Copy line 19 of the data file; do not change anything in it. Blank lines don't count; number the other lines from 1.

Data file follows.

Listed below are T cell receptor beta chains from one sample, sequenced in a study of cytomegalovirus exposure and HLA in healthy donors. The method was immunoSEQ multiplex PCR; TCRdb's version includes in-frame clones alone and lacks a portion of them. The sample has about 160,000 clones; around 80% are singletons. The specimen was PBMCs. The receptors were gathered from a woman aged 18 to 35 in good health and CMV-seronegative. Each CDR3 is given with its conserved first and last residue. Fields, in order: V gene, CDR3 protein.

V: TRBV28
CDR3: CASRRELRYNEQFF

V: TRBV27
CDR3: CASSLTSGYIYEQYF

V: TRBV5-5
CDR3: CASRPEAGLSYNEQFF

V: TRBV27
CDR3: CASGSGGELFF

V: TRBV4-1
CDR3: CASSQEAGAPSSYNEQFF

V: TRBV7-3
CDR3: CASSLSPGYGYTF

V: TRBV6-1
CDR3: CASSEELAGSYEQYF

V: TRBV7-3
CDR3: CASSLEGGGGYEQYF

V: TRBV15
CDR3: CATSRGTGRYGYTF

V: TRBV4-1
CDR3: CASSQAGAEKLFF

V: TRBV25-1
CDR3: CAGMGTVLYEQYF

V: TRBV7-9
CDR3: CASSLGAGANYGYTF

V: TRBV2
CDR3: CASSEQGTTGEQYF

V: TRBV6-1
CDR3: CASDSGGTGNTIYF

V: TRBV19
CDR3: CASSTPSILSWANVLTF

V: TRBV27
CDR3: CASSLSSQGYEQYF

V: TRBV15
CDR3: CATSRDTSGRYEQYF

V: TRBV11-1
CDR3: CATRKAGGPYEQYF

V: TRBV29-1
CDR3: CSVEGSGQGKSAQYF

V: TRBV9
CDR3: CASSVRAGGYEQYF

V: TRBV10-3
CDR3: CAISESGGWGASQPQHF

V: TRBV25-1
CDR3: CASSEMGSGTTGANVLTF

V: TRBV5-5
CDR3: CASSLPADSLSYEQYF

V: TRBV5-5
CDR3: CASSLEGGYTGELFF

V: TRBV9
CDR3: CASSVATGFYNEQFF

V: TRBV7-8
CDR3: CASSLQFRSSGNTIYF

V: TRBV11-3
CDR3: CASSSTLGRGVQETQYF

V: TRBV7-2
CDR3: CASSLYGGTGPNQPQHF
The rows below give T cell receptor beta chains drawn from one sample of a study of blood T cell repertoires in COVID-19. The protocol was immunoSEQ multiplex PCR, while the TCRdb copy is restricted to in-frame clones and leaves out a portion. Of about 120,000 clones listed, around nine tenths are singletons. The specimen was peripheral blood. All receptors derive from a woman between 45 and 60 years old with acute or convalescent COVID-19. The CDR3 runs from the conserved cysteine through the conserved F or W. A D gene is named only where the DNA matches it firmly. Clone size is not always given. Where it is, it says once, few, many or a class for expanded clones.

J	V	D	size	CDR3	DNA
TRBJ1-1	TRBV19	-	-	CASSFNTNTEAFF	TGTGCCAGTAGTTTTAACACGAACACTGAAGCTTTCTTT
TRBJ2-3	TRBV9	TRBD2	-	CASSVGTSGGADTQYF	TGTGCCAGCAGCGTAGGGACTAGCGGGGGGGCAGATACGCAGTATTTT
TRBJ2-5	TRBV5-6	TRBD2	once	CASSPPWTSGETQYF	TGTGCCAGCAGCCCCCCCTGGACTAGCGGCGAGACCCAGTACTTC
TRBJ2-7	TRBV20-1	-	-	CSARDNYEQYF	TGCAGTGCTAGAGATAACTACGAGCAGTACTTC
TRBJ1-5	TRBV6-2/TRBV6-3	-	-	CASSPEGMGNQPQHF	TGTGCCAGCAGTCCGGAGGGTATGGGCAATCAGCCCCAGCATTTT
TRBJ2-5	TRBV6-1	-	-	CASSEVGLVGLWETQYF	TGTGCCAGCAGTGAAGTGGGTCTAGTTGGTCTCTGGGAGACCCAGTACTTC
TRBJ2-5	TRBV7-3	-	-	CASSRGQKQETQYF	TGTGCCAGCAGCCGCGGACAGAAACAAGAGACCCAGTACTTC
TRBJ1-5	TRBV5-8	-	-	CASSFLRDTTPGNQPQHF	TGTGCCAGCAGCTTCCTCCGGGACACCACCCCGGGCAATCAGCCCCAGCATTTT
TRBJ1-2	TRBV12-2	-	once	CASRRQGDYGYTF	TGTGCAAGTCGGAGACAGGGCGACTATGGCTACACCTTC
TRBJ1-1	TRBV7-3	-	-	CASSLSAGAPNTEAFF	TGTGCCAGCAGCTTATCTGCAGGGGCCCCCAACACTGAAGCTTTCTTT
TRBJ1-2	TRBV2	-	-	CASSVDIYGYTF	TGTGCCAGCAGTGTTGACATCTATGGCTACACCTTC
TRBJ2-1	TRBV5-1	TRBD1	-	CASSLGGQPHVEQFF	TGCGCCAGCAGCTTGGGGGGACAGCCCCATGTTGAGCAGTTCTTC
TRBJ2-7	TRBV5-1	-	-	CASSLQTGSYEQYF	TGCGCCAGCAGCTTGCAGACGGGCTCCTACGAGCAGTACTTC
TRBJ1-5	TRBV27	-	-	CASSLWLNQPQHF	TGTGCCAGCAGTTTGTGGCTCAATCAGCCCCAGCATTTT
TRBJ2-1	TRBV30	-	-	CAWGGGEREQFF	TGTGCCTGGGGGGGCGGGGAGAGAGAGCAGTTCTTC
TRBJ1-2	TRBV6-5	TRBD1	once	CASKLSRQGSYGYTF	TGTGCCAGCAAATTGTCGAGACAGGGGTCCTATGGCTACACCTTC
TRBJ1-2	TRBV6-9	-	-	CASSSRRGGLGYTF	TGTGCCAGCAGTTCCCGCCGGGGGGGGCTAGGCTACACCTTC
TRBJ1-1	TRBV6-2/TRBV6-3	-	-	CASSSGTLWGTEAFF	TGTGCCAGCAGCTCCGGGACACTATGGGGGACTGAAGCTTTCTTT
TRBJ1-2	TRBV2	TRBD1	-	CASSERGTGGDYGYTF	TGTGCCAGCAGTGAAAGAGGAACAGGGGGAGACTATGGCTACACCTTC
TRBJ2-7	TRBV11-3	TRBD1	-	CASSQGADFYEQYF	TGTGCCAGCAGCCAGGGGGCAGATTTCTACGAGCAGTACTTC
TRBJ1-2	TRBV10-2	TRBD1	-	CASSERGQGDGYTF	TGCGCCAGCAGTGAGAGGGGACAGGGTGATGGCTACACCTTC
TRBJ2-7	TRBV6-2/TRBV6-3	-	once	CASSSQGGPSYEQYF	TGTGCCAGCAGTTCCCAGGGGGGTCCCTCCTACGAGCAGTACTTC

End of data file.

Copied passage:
CDR3: CATSRGTGRYGYTF